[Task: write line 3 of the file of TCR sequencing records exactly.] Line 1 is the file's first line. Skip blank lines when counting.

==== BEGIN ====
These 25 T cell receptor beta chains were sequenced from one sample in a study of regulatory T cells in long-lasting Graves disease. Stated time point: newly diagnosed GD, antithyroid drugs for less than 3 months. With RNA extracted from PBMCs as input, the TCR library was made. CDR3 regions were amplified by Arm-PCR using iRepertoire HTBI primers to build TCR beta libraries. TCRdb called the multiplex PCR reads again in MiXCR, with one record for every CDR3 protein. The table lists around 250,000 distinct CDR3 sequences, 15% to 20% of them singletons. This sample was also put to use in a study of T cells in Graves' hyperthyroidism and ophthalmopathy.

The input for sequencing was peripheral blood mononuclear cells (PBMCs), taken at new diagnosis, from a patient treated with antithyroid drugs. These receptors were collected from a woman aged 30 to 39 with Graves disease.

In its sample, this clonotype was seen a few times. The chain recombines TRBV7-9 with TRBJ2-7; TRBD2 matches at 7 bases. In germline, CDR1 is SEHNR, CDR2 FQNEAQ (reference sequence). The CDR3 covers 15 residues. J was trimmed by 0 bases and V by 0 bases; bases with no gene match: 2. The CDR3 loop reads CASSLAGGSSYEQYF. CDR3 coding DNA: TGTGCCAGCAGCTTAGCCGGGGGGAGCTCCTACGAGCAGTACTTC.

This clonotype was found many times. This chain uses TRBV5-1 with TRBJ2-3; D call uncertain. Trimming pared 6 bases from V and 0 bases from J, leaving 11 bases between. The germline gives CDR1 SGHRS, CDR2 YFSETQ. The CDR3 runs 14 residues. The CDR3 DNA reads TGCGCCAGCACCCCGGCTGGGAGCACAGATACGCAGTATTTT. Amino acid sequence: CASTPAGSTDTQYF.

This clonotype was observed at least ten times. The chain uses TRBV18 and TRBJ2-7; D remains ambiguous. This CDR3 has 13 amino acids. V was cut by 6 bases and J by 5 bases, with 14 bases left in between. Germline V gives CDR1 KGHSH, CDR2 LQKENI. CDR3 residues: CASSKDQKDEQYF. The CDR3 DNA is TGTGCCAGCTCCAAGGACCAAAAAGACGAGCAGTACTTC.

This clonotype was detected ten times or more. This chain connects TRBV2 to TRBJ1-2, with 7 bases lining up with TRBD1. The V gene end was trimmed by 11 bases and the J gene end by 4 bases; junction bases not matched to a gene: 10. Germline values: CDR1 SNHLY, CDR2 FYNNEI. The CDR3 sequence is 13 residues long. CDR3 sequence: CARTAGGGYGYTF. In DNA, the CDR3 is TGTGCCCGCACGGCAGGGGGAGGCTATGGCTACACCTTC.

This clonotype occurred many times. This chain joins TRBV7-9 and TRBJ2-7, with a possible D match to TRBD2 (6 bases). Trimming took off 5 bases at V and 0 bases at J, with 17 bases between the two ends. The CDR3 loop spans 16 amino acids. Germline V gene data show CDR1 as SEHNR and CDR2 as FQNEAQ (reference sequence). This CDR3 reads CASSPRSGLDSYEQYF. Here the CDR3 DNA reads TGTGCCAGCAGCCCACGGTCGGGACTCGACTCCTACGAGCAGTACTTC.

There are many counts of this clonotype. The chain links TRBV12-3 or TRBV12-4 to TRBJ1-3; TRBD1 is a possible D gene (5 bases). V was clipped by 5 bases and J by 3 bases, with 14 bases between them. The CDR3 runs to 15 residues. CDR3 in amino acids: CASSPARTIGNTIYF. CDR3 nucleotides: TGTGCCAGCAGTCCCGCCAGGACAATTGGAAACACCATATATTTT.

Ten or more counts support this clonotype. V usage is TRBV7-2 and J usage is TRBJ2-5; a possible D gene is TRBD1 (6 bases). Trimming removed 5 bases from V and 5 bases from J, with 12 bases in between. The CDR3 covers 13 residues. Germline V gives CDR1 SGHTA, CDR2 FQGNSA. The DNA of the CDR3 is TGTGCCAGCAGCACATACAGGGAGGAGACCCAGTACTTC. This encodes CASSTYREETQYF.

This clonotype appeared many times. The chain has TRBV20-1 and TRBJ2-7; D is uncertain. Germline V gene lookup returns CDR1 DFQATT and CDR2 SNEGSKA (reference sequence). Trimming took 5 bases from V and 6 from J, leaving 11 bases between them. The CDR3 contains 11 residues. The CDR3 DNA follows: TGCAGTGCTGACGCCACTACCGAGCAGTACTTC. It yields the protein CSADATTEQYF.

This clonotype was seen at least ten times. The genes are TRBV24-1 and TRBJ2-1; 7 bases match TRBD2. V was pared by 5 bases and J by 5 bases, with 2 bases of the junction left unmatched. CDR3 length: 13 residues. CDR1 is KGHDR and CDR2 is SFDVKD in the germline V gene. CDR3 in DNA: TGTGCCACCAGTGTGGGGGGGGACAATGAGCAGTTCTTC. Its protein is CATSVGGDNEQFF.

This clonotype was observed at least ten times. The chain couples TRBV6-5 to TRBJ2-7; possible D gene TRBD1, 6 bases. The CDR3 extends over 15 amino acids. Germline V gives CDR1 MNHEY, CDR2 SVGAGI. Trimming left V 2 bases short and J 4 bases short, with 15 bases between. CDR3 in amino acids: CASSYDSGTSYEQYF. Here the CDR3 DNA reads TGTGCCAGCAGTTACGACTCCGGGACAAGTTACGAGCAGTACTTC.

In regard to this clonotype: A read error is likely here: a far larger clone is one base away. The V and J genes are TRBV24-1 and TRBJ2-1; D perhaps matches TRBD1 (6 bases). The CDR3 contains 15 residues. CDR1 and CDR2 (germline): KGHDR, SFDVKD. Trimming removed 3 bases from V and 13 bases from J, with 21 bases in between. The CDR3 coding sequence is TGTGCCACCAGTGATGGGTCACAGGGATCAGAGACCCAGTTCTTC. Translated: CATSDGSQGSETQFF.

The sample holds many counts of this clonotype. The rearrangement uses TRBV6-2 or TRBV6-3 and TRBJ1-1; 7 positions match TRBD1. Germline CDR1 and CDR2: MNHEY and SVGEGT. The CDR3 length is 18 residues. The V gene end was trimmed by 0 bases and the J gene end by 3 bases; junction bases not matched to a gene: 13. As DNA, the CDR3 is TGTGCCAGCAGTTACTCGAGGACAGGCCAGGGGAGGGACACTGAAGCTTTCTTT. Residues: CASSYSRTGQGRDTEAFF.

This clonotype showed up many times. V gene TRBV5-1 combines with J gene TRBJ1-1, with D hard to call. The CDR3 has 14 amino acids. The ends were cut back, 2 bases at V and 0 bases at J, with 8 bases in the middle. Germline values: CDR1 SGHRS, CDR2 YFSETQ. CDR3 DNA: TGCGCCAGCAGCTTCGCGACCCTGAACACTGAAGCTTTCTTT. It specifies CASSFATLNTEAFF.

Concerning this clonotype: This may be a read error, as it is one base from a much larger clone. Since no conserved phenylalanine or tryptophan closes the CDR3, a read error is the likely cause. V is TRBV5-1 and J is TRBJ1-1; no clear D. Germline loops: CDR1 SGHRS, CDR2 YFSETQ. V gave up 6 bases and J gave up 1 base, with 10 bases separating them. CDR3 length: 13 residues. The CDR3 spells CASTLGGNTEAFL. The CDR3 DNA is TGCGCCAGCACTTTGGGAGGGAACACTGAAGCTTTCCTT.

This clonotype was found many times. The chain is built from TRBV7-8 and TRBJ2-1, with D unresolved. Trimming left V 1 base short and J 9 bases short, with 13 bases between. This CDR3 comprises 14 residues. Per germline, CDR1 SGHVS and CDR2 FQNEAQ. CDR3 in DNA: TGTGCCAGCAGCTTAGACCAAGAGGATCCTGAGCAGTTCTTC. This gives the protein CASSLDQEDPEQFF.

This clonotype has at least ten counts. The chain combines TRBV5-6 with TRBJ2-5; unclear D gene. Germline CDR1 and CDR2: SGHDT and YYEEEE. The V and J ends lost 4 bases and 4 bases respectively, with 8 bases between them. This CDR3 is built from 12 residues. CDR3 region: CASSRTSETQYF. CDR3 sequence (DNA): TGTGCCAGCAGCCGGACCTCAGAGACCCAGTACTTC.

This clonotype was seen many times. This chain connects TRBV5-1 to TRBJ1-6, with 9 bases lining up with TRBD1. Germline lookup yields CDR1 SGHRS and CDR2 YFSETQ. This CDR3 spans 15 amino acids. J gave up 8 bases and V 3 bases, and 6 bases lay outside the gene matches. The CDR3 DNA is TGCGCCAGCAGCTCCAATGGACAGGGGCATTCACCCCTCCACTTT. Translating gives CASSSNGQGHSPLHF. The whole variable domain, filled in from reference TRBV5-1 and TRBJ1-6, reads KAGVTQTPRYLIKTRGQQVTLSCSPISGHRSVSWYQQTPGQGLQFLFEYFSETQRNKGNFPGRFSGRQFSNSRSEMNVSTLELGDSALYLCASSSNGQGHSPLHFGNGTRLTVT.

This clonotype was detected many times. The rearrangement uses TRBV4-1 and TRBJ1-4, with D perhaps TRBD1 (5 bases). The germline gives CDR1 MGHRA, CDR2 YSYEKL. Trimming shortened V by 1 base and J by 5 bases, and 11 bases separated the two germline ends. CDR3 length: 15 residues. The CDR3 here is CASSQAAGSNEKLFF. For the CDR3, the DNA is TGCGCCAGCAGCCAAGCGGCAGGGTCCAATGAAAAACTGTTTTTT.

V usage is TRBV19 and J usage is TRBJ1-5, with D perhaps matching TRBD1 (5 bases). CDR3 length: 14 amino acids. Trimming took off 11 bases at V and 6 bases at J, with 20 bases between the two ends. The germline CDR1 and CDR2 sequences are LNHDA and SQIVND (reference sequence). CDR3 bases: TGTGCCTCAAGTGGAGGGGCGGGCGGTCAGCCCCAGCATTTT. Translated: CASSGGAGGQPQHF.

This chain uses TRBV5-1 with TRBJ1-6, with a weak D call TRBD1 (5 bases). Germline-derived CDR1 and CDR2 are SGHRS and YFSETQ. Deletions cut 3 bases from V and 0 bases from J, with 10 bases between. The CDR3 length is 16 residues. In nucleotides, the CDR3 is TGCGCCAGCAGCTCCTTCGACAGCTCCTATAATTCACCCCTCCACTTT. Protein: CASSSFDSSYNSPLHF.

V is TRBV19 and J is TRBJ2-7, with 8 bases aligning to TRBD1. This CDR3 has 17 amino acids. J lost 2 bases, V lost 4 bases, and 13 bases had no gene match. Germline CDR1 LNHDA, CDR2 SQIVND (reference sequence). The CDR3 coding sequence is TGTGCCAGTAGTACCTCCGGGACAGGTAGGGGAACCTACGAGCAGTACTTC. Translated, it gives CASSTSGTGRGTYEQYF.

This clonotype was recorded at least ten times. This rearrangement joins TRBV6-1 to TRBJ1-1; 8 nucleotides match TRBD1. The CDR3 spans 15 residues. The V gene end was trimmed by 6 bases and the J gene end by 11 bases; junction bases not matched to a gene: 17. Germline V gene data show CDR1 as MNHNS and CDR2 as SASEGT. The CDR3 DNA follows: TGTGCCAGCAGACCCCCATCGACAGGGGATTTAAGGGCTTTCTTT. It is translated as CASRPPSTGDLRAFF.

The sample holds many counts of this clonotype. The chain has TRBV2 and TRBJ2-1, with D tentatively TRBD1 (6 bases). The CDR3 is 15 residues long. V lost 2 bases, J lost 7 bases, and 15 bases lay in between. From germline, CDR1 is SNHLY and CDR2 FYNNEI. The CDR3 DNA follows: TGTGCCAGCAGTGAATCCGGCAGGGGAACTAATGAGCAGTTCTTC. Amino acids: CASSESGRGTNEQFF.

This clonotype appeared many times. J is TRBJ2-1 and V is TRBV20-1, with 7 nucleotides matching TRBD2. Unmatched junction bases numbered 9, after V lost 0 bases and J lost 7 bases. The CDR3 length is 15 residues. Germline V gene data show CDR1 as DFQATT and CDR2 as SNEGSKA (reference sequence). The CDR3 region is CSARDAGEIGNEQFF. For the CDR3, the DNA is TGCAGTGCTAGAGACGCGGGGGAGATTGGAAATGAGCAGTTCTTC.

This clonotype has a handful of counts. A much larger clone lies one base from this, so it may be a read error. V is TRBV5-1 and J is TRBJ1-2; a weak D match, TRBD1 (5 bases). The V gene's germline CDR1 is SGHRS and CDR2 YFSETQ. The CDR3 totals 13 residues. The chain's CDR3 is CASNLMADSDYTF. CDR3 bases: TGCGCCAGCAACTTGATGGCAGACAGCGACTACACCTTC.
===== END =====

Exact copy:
In its sample, this clonotype was seen a few times. The chain recombines TRBV7-9 with TRBJ2-7; TRBD2 matches at 7 bases. In germline, CDR1 is SEHNR, CDR2 FQNEAQ (reference sequence). The CDR3 covers 15 residues. J was trimmed by 0 bases and V by 0 bases; bases with no gene match: 2. The CDR3 loop reads CASSLAGGSSYEQYF. CDR3 coding DNA: TGTGCCAGCAGCTTAGCCGGGGGGAGCTCCTACGAGCAGTACTTC.